August 22, 2015
Bayley vs Sasha Banks
The first women’s match on WWE PPV during the 2010s was a 20 second squash match between Mickie James and Michelle McCool. The match, at the 2010 Royal Rumble, was part of a storyline where McCool made fun of James’ “weight” in an angle that was in absolutely horrible taste.
The last women’s match on WWE PPV during the 2010s was a TLC match between Asuka and Kairi Sane taking on Becky Lynch and Charlotte in the main event of TLC. That pretty much sums up the growth in women’s wrestling not only in WWE, but in wrestling across the Western world. The difference between women’s wrestling in 2010 and women’s wrestling as the decade comes to a close is enormous, and arguably it has been the most important development in wrestling this decade.
It is hard to pinpoint an exact moment where women’s wrestling took off during the decade. You could say it was in 2012 when WWE hired Sara Amato to train the women in NXT, or when Paige and Emma had the match to crown the first NXT Women’s Championship, or when #GiveDivasAChance trended online in 2015, or Stephanie McMahon’s rah-rah speech that started the “Women’s Evolution.”
When I asked the question on Twitter a few weeks ago “What do you think was the most important moment in wrestling during the 2010s?” one of the most common answers was the match between Bayley and Sasha Banks at NXT TakeOver Brooklyn, which is widely regarded as being the best women’s match in WWE history, so ultimately that seems like a good spot to highlight the development in women’s wrestling this decade.
For all intents and purposes, WWE was late to the party when it came to taking women seriously. Independent wrestling promotions like Shimmer in the 2000s began pushing women’s wrestling as serious wrestling and not just a sideshow focused on sex appeal, and TNA was well ahead of WWE in how it handled its Knockouts division. By the time WWE jumped on the bandwagon, women’s MMA had already become a mainstream phenomenon and sports like women’s soccer and women’s tennis had been culturally relevant for decades.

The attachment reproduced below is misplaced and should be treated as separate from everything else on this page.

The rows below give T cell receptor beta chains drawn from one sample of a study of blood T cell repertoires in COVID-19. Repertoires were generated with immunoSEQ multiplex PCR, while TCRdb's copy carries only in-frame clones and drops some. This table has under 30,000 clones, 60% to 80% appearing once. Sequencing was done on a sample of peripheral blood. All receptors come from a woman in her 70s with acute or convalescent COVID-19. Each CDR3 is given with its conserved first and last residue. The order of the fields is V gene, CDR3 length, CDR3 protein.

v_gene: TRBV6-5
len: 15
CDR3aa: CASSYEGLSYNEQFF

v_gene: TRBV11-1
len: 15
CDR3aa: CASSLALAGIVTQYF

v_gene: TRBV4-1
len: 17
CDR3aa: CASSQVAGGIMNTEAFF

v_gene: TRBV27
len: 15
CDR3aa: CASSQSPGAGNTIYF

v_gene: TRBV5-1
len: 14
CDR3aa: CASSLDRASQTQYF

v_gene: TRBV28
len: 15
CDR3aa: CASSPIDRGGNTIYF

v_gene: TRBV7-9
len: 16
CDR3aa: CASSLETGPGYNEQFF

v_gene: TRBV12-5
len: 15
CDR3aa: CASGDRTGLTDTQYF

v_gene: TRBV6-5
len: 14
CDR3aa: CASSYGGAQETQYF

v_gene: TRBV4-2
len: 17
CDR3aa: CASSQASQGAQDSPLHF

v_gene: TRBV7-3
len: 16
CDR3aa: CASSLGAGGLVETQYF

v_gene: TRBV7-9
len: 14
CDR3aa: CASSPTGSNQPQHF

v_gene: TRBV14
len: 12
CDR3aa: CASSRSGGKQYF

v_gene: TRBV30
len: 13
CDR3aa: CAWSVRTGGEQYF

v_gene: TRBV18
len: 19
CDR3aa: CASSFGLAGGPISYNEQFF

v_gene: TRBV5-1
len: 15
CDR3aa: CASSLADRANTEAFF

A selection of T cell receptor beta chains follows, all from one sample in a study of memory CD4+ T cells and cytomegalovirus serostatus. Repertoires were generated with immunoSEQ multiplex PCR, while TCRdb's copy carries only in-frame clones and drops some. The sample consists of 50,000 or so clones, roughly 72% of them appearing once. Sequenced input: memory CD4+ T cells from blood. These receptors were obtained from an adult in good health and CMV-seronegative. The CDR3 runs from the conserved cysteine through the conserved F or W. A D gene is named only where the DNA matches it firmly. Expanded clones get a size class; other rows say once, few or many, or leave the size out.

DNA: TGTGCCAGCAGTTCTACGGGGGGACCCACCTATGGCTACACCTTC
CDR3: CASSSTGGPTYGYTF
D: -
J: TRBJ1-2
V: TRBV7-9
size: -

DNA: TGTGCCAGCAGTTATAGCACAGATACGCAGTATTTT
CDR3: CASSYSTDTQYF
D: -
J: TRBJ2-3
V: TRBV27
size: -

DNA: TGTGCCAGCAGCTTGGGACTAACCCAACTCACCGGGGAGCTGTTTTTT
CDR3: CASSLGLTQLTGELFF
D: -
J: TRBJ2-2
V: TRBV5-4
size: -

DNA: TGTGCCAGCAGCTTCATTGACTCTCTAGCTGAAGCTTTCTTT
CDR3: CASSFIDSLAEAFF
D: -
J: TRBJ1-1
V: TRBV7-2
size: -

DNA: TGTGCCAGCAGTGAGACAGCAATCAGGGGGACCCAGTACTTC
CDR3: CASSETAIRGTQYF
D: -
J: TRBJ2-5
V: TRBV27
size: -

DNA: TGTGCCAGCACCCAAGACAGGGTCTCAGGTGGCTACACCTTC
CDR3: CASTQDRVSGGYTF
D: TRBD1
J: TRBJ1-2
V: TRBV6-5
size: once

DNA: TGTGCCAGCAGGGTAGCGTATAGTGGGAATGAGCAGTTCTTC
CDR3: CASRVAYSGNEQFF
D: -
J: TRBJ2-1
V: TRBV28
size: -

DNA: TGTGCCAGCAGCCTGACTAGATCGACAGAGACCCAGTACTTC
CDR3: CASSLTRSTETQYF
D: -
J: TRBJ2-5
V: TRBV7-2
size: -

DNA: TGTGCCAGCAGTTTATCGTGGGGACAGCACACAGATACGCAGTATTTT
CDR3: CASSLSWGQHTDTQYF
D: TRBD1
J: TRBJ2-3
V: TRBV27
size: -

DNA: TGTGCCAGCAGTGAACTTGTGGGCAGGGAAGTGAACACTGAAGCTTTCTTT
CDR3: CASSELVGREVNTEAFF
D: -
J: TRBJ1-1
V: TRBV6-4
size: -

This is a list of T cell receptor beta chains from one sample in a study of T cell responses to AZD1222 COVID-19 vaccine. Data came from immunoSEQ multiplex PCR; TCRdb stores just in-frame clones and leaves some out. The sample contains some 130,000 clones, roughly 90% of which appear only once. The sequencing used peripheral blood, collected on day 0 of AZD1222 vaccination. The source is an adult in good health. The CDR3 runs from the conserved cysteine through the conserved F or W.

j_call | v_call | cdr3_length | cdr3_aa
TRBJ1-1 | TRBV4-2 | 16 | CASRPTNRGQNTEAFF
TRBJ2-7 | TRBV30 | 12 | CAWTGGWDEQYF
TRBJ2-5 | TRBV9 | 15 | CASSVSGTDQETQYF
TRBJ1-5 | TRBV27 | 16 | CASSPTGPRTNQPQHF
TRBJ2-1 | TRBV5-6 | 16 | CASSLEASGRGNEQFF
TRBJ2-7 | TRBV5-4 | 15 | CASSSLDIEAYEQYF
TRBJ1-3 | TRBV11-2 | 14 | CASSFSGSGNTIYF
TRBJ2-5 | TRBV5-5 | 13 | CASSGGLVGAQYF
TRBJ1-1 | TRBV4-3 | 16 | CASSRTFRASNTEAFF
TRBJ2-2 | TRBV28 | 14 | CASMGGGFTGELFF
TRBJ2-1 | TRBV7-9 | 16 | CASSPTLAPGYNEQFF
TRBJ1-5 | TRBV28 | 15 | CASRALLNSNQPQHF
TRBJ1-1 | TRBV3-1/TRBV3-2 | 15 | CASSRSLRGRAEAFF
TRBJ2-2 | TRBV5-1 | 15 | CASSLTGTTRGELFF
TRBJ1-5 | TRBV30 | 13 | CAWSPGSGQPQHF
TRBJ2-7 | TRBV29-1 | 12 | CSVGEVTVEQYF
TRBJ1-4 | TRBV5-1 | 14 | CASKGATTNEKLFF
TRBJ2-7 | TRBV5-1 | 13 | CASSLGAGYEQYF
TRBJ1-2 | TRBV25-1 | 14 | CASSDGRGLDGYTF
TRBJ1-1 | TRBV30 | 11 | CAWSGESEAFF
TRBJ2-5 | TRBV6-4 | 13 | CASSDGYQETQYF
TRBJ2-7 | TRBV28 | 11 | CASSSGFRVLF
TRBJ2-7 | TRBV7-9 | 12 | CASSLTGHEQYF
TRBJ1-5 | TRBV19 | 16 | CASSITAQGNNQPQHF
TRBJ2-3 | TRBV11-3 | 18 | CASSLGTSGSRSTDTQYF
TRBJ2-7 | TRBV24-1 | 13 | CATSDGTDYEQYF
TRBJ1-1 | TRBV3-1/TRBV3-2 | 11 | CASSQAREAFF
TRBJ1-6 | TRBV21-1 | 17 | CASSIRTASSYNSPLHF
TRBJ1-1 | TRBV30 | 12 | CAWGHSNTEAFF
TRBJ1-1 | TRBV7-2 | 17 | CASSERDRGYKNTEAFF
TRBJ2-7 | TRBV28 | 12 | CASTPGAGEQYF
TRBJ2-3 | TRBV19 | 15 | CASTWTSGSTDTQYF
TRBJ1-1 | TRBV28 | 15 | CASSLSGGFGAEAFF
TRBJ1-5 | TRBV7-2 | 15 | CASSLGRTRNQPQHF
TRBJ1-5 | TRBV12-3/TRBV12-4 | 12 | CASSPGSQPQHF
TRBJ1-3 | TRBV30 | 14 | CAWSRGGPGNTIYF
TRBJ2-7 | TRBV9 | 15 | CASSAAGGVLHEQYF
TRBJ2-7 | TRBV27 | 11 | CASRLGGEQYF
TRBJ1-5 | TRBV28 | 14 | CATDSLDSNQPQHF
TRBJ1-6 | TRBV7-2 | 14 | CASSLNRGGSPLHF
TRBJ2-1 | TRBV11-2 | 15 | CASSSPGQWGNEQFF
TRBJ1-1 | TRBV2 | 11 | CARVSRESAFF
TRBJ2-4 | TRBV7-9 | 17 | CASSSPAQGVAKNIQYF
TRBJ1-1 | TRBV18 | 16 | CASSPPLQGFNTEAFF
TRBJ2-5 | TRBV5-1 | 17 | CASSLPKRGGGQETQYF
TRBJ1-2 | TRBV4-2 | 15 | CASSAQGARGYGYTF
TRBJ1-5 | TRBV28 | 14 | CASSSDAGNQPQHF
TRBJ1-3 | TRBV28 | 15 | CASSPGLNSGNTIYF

That being said, as obnoxious as it has been for WWE to constantly market itself as an innovator revolutionizing the way people see women in sports, the fact is that they have really successfully pushed the women this decade and they have gotten over with the wrestling fans. Because of that, they have also forced other wrestling promotions, like Ring of Honor and All Elite Wrestling, to at least attempt to push their women as serious competitors, something that may not have happened without WWE’s influence.
The Bayley vs Sasha Banks match was key in that regard because it was presented as a very serious wrestling match, just like a top men’s match would be presented, and they had a tremendous, 18-minute match that completely stole the show. This was not an instance of WWE trying to push an agenda and market how progressive a company it was by having a women’s match; but rather a simple case of two talented women getting an equal opportunity to have a great match and completely delivering.
The fact that fans organically got behind women is important; WWE has tried to push many things this decade that the fans did NOT get behind, and we have all seen how that has gone. WWE’s greatest booking success this decade in a lot of ways was that most wrestling fans now take women’s wrestling as a completely serious endeavor. The main event of TLC was not some sort of PR stunt, it was completely justified given the rest of the card at TLC, that the biggest match on the show was the women’s tag team match. That was not pandering, it wasn’t to make headlines, it was just a fact that it was the biggest match on the show.
Before the start of this decade, a lot of people had the perception that the reason you couldn’t push women’s wrestling as anything serious beyond sex appeal was that fans wouldn’t be interested in watching women wrestle the way the men did. Today, that belief has been proven completely wrong and fans are much more accepting than what a lot of people gave them credit for. You could say the same about pushing smaller wrestlers, or doing more high spots, or other outdated wrestling beliefs that have been exposed in the last decade.
Looking into the next decade, it will be interesting to see how the push of women’s wrestling affects the amount of talent that is being produced. Other promotions, most notably ROH and AEW have attempted to push women’s wrestling with a similar gusto, but have struggled, mainly because the talent pool for women’s wrestling is significantly smaller than for men’s wrestling.
For men’s wrestling, there is a depth of talent where WWE can sign a bunch of top talent, but there is still plenty of top talent to buoy other promotions. With a smaller number of women wrestlers, it is more difficult to compete with the WWE monster. However, with women’s wrestling across the board getting a stronger push, in the future it is reasonable to expect that a greater percentage of wrestling students will be women, which should ultimately lead to a greater depth of talent.
Women’s wrestling has achieved a lot over the last decade; while it is unlikely that it will see the same boost over the next decade simply because it is starting in such a better place in 2020, the boom in women’s wrestling is still in its early stages and should continue to grow over the next decade. As more young female athletes come of age having watched serious women’s wrestling as children, and fans get more accustomed to women in the main event, things should only continue to go up for women in pro wrestling.
This article is the seventh in a series of articles discussing the most significant moments in wrestling over the past ten years. Make sure to check back on Tuesday for the next installment in the series
Top Moments of the 2010s